by Simon Brown
A lot of users out there seem to be struggling with discrimination issues that arise for various reasons when creating your power distribution networks in our software. There are some very good sections in the manuals which highlight the issues with detailed explanations, but I thought I’d consolidate this information in a blog which should answer most of your queries.
There are 2 types of discrimination calculations:
Calculated (in the absence of discrimination tables)
For the current version, the overload discrimination is checked by ensuring that the time current co-ordinates of the CPDs in series that do not overlap. The calculation routine will normally ensure that this does not occur.
For Short circuit levels the fault is assumed to be at the far end of the circuit, and in the case of an MCB in series with a BS88 fuse upstream, we check that the I2t let through of the MCB does not exceed the pre arc energy of the fuse.
For example, if the short circuit at a board has already been calculated at 4.55kA. The fault at the end of the circuit will be given by:
1.5mm = 29mv/A/M. The phase to neutral short circuit will be the same value as the neutral is the same size as the phase conductor.
E.g. (29 x 10(M))/1000 = 0.29 + Zsc. Zsc = 240/4550 = 5.274 x 10−2.
Total Z at end of circuit is = 0.29+5.274 x 10−2 = 0.34274.
The SC current at the end of the circuit is now therefore:
240/0.34274 = 700.24A. The let through of the MCB at this fault is 1900 I2t
Therefore, no problems are encountered.
Where present combinations are set up by manufacturers and are present in the database the program immediately refers to these. The discrimination tables are either absolute discrimination where the max SC fault rating of the downstream devices is entered as below signified with a “T” on the tables, or where specific values are entered in kA.
Below is a typical example of an upstream NSX630N Mlogic 6.3 device with total discrimination with an NSX100S -TMD with a max SC fault rating of 100kA as below:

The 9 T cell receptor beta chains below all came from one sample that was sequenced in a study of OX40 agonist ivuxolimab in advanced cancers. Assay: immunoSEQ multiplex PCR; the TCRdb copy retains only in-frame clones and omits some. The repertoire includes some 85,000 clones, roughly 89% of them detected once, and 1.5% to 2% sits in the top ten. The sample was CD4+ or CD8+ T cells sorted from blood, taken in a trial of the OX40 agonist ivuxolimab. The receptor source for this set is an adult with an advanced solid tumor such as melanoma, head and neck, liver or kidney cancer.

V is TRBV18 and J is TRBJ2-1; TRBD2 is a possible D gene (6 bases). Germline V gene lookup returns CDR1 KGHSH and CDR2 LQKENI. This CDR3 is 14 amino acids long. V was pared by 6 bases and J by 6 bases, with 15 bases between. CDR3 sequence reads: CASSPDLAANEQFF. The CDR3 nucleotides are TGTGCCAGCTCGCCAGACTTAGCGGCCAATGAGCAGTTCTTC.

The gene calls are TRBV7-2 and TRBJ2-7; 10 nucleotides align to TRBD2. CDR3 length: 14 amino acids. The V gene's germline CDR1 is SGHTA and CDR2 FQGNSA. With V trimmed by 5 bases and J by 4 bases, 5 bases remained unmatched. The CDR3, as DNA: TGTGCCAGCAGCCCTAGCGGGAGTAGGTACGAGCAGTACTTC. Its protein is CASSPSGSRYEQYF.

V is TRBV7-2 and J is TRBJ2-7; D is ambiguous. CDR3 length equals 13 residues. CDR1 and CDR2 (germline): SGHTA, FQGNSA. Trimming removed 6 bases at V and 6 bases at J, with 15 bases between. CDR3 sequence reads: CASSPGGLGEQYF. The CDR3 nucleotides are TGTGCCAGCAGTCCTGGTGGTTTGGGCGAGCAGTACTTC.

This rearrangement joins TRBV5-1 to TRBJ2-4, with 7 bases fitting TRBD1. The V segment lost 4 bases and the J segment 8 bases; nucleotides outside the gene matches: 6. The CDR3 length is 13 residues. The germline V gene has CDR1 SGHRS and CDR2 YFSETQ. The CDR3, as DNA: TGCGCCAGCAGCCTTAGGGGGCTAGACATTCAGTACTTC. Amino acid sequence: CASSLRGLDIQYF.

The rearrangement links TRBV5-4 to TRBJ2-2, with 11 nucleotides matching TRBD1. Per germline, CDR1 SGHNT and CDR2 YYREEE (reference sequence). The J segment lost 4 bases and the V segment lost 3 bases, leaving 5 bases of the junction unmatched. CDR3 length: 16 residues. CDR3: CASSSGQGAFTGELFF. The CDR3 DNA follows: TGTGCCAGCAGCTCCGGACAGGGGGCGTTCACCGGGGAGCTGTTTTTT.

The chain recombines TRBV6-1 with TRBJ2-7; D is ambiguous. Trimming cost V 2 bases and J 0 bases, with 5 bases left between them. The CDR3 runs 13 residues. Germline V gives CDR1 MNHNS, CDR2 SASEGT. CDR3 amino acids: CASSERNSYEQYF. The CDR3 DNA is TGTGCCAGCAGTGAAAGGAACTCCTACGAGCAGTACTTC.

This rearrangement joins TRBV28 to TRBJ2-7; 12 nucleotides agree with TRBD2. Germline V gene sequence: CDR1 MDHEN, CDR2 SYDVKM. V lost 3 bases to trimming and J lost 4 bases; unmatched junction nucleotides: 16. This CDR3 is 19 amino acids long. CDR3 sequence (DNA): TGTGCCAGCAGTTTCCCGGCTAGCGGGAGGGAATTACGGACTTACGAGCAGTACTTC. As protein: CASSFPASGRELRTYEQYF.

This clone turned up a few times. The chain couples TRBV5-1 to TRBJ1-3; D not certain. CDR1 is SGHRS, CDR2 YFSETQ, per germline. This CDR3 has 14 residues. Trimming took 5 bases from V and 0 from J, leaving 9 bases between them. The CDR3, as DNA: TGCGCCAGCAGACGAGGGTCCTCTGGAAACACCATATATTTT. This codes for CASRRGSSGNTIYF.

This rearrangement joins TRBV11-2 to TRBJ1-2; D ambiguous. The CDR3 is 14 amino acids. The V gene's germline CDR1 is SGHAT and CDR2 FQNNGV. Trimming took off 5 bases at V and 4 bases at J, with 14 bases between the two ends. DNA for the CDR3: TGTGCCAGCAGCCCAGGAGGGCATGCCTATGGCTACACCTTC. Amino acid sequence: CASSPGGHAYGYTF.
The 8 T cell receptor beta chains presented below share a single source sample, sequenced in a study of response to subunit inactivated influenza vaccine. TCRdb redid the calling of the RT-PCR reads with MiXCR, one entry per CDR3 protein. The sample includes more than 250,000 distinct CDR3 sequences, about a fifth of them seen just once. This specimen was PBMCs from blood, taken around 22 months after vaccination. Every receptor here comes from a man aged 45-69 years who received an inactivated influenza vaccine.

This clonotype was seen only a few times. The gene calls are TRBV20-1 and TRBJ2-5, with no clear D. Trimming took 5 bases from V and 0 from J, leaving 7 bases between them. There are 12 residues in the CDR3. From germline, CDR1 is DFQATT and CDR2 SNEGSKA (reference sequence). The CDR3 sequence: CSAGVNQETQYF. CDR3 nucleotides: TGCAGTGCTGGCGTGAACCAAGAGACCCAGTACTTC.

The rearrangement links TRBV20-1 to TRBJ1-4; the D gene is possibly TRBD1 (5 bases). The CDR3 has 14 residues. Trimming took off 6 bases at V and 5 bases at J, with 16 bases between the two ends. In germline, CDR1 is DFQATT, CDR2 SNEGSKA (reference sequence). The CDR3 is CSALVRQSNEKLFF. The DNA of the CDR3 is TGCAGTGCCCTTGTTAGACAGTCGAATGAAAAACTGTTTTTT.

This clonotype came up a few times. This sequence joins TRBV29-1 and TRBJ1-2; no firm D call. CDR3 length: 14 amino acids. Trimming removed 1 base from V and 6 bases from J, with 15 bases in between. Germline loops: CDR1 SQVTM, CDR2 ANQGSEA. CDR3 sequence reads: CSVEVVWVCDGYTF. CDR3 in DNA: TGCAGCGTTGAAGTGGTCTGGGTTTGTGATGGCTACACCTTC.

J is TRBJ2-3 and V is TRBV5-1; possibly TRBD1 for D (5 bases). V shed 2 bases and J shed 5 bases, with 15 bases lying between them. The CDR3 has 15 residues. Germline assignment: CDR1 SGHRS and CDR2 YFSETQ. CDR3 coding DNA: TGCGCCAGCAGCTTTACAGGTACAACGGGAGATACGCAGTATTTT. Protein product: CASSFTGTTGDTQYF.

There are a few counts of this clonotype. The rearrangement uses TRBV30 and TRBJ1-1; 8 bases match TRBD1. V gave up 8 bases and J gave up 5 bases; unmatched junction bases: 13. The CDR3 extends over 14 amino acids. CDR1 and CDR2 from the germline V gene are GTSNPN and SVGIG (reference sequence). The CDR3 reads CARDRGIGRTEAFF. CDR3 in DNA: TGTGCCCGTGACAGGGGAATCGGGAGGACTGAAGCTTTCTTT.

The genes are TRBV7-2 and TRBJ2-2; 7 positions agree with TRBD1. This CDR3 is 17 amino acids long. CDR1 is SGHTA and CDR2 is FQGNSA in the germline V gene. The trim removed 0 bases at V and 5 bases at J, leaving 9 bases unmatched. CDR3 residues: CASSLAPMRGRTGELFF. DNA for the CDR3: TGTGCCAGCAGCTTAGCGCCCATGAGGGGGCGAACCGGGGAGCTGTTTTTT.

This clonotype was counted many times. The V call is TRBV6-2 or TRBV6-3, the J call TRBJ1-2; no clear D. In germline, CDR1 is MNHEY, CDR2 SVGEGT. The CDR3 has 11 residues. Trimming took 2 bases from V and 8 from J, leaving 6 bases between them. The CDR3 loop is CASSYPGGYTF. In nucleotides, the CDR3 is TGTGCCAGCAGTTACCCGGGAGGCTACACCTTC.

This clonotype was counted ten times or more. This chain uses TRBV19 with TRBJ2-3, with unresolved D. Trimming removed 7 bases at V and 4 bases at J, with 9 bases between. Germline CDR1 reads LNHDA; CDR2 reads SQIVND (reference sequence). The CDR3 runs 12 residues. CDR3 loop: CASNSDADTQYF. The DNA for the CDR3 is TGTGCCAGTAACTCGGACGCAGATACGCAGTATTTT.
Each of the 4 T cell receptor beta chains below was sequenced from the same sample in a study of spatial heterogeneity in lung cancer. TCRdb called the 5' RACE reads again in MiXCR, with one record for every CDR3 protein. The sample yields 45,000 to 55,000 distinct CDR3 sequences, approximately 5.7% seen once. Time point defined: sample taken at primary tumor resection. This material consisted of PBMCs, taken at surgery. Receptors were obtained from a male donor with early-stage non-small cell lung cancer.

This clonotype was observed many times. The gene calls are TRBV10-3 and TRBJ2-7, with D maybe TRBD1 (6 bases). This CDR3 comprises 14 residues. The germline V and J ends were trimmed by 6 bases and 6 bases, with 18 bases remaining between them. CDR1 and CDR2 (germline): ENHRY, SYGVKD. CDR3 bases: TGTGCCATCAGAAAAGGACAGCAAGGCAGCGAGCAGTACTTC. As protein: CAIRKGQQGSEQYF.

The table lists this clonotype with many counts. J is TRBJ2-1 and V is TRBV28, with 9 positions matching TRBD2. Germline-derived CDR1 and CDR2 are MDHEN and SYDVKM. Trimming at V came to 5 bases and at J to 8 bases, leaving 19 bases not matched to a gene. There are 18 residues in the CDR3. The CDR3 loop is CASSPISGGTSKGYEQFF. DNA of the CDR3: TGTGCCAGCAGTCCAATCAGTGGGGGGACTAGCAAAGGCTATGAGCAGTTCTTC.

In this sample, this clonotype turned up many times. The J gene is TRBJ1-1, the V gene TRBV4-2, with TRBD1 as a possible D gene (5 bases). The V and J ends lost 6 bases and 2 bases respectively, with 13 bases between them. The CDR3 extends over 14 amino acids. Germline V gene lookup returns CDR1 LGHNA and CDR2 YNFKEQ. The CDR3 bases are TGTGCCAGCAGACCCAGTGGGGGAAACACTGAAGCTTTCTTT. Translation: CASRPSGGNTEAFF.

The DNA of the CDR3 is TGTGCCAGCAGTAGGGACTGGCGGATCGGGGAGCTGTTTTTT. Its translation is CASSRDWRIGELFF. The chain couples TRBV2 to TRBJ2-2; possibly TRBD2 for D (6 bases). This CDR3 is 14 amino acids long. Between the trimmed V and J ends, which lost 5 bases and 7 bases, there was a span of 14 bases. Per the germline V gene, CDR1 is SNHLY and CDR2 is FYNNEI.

The manufacturers table is as below showing total discrimination “T”:
And below is the total discrimination entry of 100kA entered in the Cymap CPD database against the upstream device.
Below is a slightly different example citing the upstream device, where entries are made where 100% discrimination isn’t guaranteed based on the entries from the manufacturer’s table (on page 2) with an upstream evice of the NSX Mlogic 2.3 and the downstream NSX 250S TMD device with an entry of 4.8kA for each size/setting of downstream device.
If these combinations of devices don’t have entries, this is where the program refers to the calculation principles as opposed to referring to tables.
These tables are accessed from the CPD database you are using by selecting the upstream device, then entering the SC rating (if total discrimination “T”) or the tabulated values.
Remember manufacturers only test within their own ranges and generic devices such as BS88s or BS1361’s etc. If you are going to mix and match different manufacturers devices, then you would either need to set up the tables and seek advice or rely on the calculated method based on prevailing fault conditions on your particular job.
Also, it’s worth bearing in mind the combinations are infinite of which manufacturers only publish specific combinations so sometimes this is a 2-minute task you can undertake to enable your project, discrimination wise, to be completed.